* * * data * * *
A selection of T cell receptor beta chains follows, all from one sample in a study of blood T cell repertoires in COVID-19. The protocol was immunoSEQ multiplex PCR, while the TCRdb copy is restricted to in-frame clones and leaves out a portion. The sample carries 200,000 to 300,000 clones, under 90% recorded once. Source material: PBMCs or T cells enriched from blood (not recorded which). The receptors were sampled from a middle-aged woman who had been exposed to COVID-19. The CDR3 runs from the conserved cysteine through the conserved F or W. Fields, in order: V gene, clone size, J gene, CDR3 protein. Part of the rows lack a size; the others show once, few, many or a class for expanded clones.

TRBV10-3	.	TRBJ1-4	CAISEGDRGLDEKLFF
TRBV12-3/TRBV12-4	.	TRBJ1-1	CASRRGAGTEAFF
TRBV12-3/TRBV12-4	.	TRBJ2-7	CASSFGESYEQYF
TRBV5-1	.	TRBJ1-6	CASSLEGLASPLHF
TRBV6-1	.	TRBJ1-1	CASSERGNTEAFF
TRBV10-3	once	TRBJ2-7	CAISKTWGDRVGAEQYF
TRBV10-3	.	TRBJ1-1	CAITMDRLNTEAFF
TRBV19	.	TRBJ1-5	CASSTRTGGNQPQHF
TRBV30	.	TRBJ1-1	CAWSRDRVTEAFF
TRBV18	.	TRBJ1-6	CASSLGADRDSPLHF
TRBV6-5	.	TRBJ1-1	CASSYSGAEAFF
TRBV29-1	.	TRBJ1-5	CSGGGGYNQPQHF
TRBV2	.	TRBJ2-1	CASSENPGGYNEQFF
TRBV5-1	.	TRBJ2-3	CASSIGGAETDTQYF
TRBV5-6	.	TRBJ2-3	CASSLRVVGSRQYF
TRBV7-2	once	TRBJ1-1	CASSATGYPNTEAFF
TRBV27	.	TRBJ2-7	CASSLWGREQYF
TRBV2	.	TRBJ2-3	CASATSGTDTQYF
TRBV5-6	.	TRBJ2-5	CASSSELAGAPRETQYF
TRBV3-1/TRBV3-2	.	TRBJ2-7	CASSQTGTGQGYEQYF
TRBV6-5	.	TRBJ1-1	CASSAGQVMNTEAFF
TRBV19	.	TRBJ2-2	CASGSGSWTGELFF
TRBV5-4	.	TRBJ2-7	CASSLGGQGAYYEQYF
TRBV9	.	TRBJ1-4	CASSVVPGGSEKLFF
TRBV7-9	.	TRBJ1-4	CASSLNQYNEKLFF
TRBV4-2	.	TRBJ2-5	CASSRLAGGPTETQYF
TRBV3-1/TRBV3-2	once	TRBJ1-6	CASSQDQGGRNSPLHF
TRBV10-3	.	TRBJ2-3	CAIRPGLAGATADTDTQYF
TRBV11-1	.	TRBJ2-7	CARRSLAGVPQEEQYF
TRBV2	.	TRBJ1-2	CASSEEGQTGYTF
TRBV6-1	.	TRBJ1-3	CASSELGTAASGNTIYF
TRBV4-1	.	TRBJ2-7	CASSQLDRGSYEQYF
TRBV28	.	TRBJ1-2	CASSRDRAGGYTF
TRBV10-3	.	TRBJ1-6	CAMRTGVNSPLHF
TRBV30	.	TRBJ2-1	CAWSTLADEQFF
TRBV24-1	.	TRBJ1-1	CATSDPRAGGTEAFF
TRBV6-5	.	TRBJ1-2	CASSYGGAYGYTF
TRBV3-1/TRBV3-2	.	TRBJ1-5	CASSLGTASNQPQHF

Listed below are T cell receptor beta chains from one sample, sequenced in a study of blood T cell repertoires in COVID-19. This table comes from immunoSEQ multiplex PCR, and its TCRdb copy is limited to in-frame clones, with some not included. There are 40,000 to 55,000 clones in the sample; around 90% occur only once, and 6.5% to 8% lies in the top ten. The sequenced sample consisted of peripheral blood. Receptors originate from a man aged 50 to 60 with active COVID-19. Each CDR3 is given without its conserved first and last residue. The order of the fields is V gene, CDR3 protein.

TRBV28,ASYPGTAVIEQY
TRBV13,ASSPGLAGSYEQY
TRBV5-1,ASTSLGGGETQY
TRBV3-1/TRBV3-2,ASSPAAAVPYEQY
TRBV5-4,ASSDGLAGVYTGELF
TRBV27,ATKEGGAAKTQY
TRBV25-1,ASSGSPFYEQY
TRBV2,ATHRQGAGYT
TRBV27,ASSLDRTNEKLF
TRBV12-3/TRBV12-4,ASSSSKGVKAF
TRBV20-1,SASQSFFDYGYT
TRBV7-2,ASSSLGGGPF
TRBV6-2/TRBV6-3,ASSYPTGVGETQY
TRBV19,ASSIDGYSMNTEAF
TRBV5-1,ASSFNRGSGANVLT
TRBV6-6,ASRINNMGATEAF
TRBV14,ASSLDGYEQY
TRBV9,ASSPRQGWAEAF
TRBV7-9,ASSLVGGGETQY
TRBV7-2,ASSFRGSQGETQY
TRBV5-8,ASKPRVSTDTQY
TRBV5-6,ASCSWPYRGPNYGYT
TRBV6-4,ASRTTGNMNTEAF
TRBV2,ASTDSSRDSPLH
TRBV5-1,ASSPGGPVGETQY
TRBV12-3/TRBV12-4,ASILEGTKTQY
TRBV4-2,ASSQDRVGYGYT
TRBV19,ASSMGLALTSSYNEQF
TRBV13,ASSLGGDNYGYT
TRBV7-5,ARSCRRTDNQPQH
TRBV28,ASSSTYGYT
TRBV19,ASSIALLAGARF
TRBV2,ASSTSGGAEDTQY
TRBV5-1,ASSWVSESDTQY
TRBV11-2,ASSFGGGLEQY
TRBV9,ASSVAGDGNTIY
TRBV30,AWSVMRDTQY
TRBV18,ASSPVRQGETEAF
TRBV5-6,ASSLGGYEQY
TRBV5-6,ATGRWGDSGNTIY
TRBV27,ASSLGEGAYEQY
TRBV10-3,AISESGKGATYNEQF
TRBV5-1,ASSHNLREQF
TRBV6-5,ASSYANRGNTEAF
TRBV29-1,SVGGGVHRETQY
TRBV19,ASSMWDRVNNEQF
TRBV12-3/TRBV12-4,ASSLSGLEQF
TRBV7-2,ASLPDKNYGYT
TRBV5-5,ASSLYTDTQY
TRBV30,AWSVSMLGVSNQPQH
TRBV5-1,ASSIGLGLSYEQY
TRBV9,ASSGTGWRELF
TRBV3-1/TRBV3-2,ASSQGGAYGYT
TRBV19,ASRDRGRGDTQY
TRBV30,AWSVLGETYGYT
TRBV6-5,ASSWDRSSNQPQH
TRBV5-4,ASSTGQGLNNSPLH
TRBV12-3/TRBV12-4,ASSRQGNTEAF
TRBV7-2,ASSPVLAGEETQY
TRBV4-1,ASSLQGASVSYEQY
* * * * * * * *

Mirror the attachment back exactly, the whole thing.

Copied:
A selection of T cell receptor beta chains follows, all from one sample in a study of blood T cell repertoires in COVID-19. The protocol was immunoSEQ multiplex PCR, while the TCRdb copy is restricted to in-frame clones and leaves out a portion. The sample carries 200,000 to 300,000 clones, under 90% recorded once. Source material: PBMCs or T cells enriched from blood (not recorded which). The receptors were sampled from a middle-aged woman who had been exposed to COVID-19. The CDR3 runs from the conserved cysteine through the conserved F or W. Fields, in order: V gene, clone size, J gene, CDR3 protein. Part of the rows lack a size; the others show once, few, many or a class for expanded clones.

TRBV10-3	.	TRBJ1-4	CAISEGDRGLDEKLFF
TRBV12-3/TRBV12-4	.	TRBJ1-1	CASRRGAGTEAFF
TRBV12-3/TRBV12-4	.	TRBJ2-7	CASSFGESYEQYF
TRBV5-1	.	TRBJ1-6	CASSLEGLASPLHF
TRBV6-1	.	TRBJ1-1	CASSERGNTEAFF
TRBV10-3	once	TRBJ2-7	CAISKTWGDRVGAEQYF
TRBV10-3	.	TRBJ1-1	CAITMDRLNTEAFF
TRBV19	.	TRBJ1-5	CASSTRTGGNQPQHF
TRBV30	.	TRBJ1-1	CAWSRDRVTEAFF
TRBV18	.	TRBJ1-6	CASSLGADRDSPLHF
TRBV6-5	.	TRBJ1-1	CASSYSGAEAFF
TRBV29-1	.	TRBJ1-5	CSGGGGYNQPQHF
TRBV2	.	TRBJ2-1	CASSENPGGYNEQFF
TRBV5-1	.	TRBJ2-3	CASSIGGAETDTQYF
TRBV5-6	.	TRBJ2-3	CASSLRVVGSRQYF
TRBV7-2	once	TRBJ1-1	CASSATGYPNTEAFF
TRBV27	.	TRBJ2-7	CASSLWGREQYF
TRBV2	.	TRBJ2-3	CASATSGTDTQYF
TRBV5-6	.	TRBJ2-5	CASSSELAGAPRETQYF
TRBV3-1/TRBV3-2	.	TRBJ2-7	CASSQTGTGQGYEQYF
TRBV6-5	.	TRBJ1-1	CASSAGQVMNTEAFF
TRBV19	.	TRBJ2-2	CASGSGSWTGELFF
TRBV5-4	.	TRBJ2-7	CASSLGGQGAYYEQYF
TRBV9	.	TRBJ1-4	CASSVVPGGSEKLFF
TRBV7-9	.	TRBJ1-4	CASSLNQYNEKLFF
TRBV4-2	.	TRBJ2-5	CASSRLAGGPTETQYF
TRBV3-1/TRBV3-2	once	TRBJ1-6	CASSQDQGGRNSPLHF
TRBV10-3	.	TRBJ2-3	CAIRPGLAGATADTDTQYF
TRBV11-1	.	TRBJ2-7	CARRSLAGVPQEEQYF
TRBV2	.	TRBJ1-2	CASSEEGQTGYTF
TRBV6-1	.	TRBJ1-3	CASSELGTAASGNTIYF
TRBV4-1	.	TRBJ2-7	CASSQLDRGSYEQYF
TRBV28	.	TRBJ1-2	CASSRDRAGGYTF
TRBV10-3	.	TRBJ1-6	CAMRTGVNSPLHF
TRBV30	.	TRBJ2-1	CAWSTLADEQFF
TRBV24-1	.	TRBJ1-1	CATSDPRAGGTEAFF
TRBV6-5	.	TRBJ1-2	CASSYGGAYGYTF
TRBV3-1/TRBV3-2	.	TRBJ1-5	CASSLGTASNQPQHF

Listed below are T cell receptor beta chains from one sample, sequenced in a study of blood T cell repertoires in COVID-19. This table comes from immunoSEQ multiplex PCR, and its TCRdb copy is limited to in-frame clones, with some not included. There are 40,000 to 55,000 clones in the sample; around 90% occur only once, and 6.5% to 8% lies in the top ten. The sequenced sample consisted of peripheral blood. Receptors originate from a man aged 50 to 60 with active COVID-19. Each CDR3 is given without its conserved first and last residue. The order of the fields is V gene, CDR3 protein.

TRBV28,ASYPGTAVIEQY
TRBV13,ASSPGLAGSYEQY
TRBV5-1,ASTSLGGGETQY
TRBV3-1/TRBV3-2,ASSPAAAVPYEQY
TRBV5-4,ASSDGLAGVYTGELF
TRBV27,ATKEGGAAKTQY
TRBV25-1,ASSGSPFYEQY
TRBV2,ATHRQGAGYT
TRBV27,ASSLDRTNEKLF
TRBV12-3/TRBV12-4,ASSSSKGVKAF
TRBV20-1,SASQSFFDYGYT
TRBV7-2,ASSSLGGGPF
TRBV6-2/TRBV6-3,ASSYPTGVGETQY
TRBV19,ASSIDGYSMNTEAF
TRBV5-1,ASSFNRGSGANVLT
TRBV6-6,ASRINNMGATEAF
TRBV14,ASSLDGYEQY
TRBV9,ASSPRQGWAEAF
TRBV7-9,ASSLVGGGETQY
TRBV7-2,ASSFRGSQGETQY
TRBV5-8,ASKPRVSTDTQY
TRBV5-6,ASCSWPYRGPNYGYT
TRBV6-4,ASRTTGNMNTEAF
TRBV2,ASTDSSRDSPLH
TRBV5-1,ASSPGGPVGETQY
TRBV12-3/TRBV12-4,ASILEGTKTQY
TRBV4-2,ASSQDRVGYGYT
TRBV19,ASSMGLALTSSYNEQF
TRBV13,ASSLGGDNYGYT
TRBV7-5,ARSCRRTDNQPQH
TRBV28,ASSSTYGYT
TRBV19,ASSIALLAGARF
TRBV2,ASSTSGGAEDTQY
TRBV5-1,ASSWVSESDTQY
TRBV11-2,ASSFGGGLEQY
TRBV9,ASSVAGDGNTIY
TRBV30,AWSVMRDTQY
TRBV18,ASSPVRQGETEAF
TRBV5-6,ASSLGGYEQY
TRBV5-6,ATGRWGDSGNTIY
TRBV27,ASSLGEGAYEQY
TRBV10-3,AISESGKGATYNEQF
TRBV5-1,ASSHNLREQF
TRBV6-5,ASSYANRGNTEAF
TRBV29-1,SVGGGVHRETQY
TRBV19,ASSMWDRVNNEQF
TRBV12-3/TRBV12-4,ASSLSGLEQF
TRBV7-2,ASLPDKNYGYT
TRBV5-5,ASSLYTDTQY
TRBV30,AWSVSMLGVSNQPQH
TRBV5-1,ASSIGLGLSYEQY
TRBV9,ASSGTGWRELF
TRBV3-1/TRBV3-2,ASSQGGAYGYT
TRBV19,ASRDRGRGDTQY
TRBV30,AWSVLGETYGYT
TRBV6-5,ASSWDRSSNQPQH
TRBV5-4,ASSTGQGLNNSPLH
TRBV12-3/TRBV12-4,ASSRQGNTEAF
TRBV7-2,ASSPVLAGEETQY
TRBV4-1,ASSLQGASVSYEQY